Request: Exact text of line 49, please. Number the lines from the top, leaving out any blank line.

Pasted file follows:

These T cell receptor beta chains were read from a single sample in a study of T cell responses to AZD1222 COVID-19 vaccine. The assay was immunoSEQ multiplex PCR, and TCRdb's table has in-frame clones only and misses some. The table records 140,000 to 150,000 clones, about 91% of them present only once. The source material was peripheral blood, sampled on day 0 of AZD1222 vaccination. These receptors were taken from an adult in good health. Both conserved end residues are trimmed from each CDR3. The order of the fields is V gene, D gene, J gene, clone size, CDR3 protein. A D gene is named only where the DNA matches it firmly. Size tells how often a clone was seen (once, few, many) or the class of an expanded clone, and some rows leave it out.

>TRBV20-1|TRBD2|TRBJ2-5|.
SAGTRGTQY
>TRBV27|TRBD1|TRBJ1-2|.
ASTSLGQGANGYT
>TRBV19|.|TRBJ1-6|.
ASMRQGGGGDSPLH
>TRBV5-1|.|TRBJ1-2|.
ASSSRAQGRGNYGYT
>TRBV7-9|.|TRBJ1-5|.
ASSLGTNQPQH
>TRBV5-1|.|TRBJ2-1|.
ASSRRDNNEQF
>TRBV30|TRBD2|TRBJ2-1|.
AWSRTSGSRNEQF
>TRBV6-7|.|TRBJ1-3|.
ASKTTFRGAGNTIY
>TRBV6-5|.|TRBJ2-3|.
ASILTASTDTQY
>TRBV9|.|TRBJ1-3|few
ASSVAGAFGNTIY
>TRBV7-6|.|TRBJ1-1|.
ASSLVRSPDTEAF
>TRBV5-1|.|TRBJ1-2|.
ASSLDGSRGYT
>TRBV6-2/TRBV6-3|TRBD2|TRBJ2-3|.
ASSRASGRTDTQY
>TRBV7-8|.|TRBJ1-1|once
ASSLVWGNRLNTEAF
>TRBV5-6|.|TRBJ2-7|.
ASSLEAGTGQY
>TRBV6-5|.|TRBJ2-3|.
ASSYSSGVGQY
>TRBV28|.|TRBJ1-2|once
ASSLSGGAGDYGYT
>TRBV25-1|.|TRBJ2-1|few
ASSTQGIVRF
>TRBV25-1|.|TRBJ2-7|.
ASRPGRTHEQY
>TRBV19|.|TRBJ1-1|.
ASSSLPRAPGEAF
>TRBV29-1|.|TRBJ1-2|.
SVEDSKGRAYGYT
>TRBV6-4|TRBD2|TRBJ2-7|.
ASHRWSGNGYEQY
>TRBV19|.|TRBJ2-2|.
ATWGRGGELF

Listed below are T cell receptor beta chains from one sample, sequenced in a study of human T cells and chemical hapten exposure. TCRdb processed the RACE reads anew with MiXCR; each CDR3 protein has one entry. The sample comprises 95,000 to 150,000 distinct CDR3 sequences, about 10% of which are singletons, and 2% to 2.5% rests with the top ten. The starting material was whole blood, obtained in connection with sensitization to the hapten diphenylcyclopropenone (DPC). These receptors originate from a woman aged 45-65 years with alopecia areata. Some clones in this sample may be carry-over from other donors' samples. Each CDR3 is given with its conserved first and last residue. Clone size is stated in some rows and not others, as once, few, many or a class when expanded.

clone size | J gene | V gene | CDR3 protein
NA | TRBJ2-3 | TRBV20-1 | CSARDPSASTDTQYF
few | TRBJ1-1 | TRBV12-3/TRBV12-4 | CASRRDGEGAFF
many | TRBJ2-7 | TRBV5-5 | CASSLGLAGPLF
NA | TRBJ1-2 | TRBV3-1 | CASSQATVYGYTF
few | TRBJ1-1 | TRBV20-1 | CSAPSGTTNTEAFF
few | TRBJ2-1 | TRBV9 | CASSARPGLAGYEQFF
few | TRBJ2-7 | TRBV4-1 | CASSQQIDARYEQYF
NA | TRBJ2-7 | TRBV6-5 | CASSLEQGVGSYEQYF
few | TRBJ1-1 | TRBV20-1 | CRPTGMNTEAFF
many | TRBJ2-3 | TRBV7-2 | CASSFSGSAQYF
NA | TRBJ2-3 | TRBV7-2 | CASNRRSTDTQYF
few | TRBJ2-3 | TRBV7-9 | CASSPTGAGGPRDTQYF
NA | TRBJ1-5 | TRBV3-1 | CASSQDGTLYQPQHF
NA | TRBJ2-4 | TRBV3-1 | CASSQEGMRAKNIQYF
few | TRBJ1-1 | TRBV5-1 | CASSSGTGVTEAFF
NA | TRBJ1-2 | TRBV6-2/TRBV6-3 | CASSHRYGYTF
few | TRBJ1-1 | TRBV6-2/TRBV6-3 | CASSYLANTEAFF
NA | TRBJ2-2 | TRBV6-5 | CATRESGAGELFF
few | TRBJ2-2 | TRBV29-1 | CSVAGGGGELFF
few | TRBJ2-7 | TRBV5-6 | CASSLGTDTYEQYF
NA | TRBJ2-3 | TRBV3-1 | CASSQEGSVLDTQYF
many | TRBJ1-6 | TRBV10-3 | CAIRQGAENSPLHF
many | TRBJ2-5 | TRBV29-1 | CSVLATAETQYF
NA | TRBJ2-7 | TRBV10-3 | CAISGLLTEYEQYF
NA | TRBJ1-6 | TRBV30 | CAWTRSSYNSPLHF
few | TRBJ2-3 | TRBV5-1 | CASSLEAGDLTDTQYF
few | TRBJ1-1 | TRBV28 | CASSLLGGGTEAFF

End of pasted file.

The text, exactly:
clone size | J gene | V gene | CDR3 protein